To our knowledge, this is the second report of atomoxetine-induced mania/hypomania in an adult patient. The first report was published in 1985, in a 46-year-old patient with major depressive disorder having family history of postpartum depression.[12] An important point in this report is that the hypomania occurred while the patient was on treatment with two mood stabilizers at adequate doses. This is probably the first report of atomoxetine-induced hypomania in an adult patient stabilized on mood stabilizers. Conversely, the literature on children and adolescents with ADHD has several documented reports of atomoxetine-induced (hypo) mania.[13],[14],[15],[16],[17],[18] In an uncontrolled open trial, about one-third (33%) of ADHD children receiving atomoxetine reported irritability, hypomania, mania, and aggression. In this study, the majority of the affected children experiencing above-mentioned adverse effects had family or history suggestive of mood disorder or symptoms.[13] The salient features of published case reports on atomoxetine-induced (hypo) mania in children and adolescents are summarized in [Table 1].[14],[15],[16],[17],[18] A family history of affective disorder was commonly seen in these case reports, similar to the findings from the trial described above.[13] In addition, the findings from these case reports suggest atomoxetine-induced hypo (mania) to be a dose-dependent phenomenon with a higher probability at the dose range of least 0.8–1.7 mg/kg of body weight. The patient, in this case, developed hypomania at a dose of 0.4 mg/kg. However, it is to be noted that he was a known case of BD. The dose of atomoxetine required to induce hypo (mania) in adults with BD and the role of comorbid conditions such as BPD need further investigation.
Table 1: Summary of published reports on atomoxetine induced (hypo) mania in children and adolescents with ADHD

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   Conclusion Top


Atomoxetine carries the risk of induction of (hypo) mania even in stabilized patients with BD. Clinicians should closely monitor such patients for (hypo) manic symptoms. Further systematic research is required on the predictors and pathophysiology of atomoxetine-induced hypo (mania) in children and adults.

Financial support and sponsorship

Nil.

Conflicts of interest

There are no conflicts of interest.

 
   References Top

1.
Krishnan KR. Psychiatric and medical comorbidities of bipolar disorder. Psychosom Med 2005;67:1-8.  Back to cited text no. 1
    
2.
Asherson P, Young AH, Eich-Höchli D, Moran P, Porsdal V, Deberdt W. Differential diagnosis, comorbidity, and treatment of attention-deficit/hyperactivity disorder in relation to bipolar disorder or borderline personality disorder in adults. Curr Med Res Opin 2014;30:1657-72.  Back to cited text no. 2
    
3.
Tamam L, Karakus G, Ozpoyraz N. Comorbidity of adult attention-deficit hyperactivity disorder and bipolar disorder: Prevalence and clinical correlates. Eur Arch Psychiatry Clin Neurosci 2008;258:385-93.  Back to cited text no. 3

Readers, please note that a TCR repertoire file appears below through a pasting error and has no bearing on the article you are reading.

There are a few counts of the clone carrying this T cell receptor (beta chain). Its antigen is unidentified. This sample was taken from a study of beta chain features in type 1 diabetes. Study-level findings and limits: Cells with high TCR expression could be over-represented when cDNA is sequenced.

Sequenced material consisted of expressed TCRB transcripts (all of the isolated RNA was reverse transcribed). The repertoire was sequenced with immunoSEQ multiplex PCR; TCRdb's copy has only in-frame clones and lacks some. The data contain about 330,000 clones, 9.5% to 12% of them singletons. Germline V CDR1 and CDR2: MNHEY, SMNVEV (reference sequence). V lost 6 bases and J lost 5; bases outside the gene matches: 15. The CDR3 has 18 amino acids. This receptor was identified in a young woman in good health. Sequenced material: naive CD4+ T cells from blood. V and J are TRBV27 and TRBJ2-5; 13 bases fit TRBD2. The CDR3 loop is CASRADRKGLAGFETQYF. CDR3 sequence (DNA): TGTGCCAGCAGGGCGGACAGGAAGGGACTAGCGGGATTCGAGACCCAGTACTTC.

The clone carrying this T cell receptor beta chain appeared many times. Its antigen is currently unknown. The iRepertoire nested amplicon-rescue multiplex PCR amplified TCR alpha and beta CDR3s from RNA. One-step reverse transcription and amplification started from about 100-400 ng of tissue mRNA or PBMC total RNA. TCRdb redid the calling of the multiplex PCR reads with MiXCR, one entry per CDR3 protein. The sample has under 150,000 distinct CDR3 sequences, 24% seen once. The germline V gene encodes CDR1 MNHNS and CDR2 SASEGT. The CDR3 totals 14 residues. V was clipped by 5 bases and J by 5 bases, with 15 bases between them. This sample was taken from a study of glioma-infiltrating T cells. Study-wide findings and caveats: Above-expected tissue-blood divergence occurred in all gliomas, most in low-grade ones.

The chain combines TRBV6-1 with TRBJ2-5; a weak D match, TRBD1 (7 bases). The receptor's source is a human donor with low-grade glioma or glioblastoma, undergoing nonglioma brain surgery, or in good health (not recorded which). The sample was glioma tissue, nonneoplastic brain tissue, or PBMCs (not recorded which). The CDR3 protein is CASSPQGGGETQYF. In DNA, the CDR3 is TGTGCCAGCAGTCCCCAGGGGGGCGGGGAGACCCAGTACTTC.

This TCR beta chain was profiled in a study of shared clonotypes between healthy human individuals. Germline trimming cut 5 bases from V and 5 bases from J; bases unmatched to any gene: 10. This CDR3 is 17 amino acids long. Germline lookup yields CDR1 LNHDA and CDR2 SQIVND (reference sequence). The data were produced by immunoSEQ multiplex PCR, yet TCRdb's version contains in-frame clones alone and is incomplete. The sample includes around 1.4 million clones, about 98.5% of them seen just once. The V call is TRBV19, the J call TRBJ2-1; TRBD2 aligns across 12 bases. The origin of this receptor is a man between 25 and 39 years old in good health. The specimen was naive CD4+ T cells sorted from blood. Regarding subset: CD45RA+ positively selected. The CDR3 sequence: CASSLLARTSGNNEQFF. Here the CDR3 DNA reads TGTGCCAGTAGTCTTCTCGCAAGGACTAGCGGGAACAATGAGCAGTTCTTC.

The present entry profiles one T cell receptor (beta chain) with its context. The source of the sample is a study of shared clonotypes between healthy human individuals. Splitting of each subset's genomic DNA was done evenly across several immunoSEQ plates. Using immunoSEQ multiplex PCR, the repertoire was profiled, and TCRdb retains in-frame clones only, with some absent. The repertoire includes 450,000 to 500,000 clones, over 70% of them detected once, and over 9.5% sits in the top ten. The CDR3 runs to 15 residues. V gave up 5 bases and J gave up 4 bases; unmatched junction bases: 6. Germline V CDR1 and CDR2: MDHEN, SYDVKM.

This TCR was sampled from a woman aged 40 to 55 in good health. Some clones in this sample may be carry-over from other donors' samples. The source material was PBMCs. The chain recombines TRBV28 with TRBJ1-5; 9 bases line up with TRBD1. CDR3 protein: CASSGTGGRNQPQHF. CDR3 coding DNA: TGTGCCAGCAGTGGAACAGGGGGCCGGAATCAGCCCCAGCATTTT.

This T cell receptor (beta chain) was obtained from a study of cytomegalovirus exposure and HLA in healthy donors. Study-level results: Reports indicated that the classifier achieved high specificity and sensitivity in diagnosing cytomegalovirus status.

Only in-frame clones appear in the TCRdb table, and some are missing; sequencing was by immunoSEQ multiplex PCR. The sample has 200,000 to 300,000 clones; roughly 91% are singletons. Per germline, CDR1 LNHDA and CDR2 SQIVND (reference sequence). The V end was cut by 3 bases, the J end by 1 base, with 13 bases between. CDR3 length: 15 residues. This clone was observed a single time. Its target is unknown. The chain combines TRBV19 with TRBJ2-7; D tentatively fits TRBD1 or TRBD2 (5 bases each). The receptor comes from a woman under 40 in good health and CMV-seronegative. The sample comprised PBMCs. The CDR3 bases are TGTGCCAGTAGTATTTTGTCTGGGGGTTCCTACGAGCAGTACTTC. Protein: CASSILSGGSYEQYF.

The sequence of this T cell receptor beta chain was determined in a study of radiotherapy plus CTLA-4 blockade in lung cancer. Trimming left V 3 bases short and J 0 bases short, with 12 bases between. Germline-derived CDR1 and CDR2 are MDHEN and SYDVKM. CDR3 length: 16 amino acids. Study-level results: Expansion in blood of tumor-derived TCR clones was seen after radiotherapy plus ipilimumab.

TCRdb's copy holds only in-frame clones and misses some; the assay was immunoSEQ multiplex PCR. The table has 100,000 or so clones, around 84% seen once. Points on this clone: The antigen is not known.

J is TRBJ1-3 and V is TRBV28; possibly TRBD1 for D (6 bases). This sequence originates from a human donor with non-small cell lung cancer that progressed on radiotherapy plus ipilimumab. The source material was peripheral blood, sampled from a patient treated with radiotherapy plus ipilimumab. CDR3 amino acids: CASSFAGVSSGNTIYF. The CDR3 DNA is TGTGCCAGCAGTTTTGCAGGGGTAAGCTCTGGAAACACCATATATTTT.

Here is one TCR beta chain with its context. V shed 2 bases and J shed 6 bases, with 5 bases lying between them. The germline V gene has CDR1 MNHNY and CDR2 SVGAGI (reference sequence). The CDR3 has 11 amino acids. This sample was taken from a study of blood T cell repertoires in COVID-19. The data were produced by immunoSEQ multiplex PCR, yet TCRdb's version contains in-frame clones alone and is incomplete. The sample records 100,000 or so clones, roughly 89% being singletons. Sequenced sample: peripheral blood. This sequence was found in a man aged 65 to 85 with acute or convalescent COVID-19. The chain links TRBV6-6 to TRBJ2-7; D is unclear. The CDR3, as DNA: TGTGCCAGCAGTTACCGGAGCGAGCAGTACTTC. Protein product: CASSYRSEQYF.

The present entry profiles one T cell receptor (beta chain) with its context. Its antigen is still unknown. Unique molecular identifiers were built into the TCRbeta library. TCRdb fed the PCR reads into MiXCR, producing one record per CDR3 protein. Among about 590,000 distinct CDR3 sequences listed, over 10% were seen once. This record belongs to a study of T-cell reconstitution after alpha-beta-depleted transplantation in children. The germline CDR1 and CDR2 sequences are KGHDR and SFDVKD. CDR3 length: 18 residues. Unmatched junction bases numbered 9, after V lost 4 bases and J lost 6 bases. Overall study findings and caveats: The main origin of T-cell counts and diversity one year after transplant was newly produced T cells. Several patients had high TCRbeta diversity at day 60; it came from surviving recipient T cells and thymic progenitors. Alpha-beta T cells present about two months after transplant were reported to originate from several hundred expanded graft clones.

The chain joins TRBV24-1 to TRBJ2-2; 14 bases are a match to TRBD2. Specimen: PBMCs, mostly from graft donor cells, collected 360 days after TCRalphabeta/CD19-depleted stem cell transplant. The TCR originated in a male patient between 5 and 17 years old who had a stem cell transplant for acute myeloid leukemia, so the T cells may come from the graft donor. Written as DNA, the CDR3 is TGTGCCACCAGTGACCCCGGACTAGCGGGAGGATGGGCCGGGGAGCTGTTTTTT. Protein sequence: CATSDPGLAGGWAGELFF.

4.
Nierenberg AA, Miyahara S, Spencer T, Wisniewski SR, Otto MW, Simon N, et al. Clinical and diagnostic implications of lifetime attention-deficit/hyperactivity disorder comorbidity in adults with bipolar disorder: Data from the first 1000 STEP-BD participants. Biol Psychiatry 2005;57:1467-73.  Back to cited text no. 4
    
5.
Perugi G, Vannucchi G. The use of stimulants and atomoxetine in adults with comorbid ADHD and bipolar disorder. Expert Opin Pharmacother 2015;16:2193-204.  Back to cited text no. 5
    
6.
Klassen LJ, Katzman MA, Chokka P. Adult ADHD and its comorbidities, with a focus on bipolar disorder. J Affect Disord 2010;124:1-8.  Back to cited text no. 6
    
7.
Ukaan, editor. Handbook for Attention Deficit Hyperactivity Disorder in Adults. Tarporley: Springer Healthcare Ltd.; 2013.  Back to cited text no. 7
    
8.
Ross RG. Psychotic and manic-like symptoms during stimulant treatment of attention deficit hyperactivity disorder. Am J Psychiatry 2006;163:1149-52.  Back to cited text no. 8
    
9.
Wingo AP, Ghaemi SN. A systematic review of rates and diagnostic validity of comorbid adult attention-deficit/hyperactivity disorder and bipolar disorder. J Clin Psychiatry 2007;68:1776-84.  Back to cited text no. 9
    
10.
Post RE, Kurlansik SL. Diagnosis and management of adult attention-deficit/hyperactivity disorder. Am Fam Physician 2012;85:890-6.  Back to cited text no. 10
    
11.
Chang K, Nayar D, Howe M, Rana M. Atomoxetine as an adjunct therapy in the treatment of co-morbid attention-deficit/hyperactivity disorder in children and adolescents with bipolar I or II disorder. J Child Adolesc Psychopharmacol 2009;19:547-51.  Back to cited text no. 11
    
12.
Steinberg S, Chouinard G. A case of mania associated with tomoxetine. Am J Psychiatry 1985;142:1517-8.  Back to cited text no. 12
    
13.
Henderson TA, Hartman K. Aggression, mania, and hypomania induction associated with atomoxetine. Pediatrics 2004;114:895-6.  Back to cited text no. 13
    
14.
Bahali K, Uneri OS, Ipek H. Atomoxetine-induced mania-like symptoms in an adolescent patient. Actas Esp Psiquiatr 2013;41:137-8.  Back to cited text no. 14
    
15.
Henderson TA. Mania induction associated with atomoxetine. J Clin Psychopharmacol 2004;24:567-8.  Back to cited text no. 15
    
16.
Guney E, Uneri OS. Atomoxetine-induced hypomania-like symptoms in a preadolescent patient. J Child Adolesc Psychopharmacol 2014;24:530-1.  Back to cited text no. 16
    
17.
Liu CC, Lan CC, Chen YS. Atomoxetine-induced mania with auditory hallucination in an 8-year-old boy with attention-deficit/hyperactivity disorder and tic disorder. J Child Adolesc Psychopharmacol 2014;24:466-7.  Back to cited text no. 17
    
18.
Peruzzolo TL, Tramontina S, Rodrigues RB, Rohde LA, Zeni CP. Avoiding stimulants may not prevent manic switch: A case report with atomoxetine. J Neuropsychiatry Clin Neurosci 2014;26:E30-1.  Back to cited text no. 18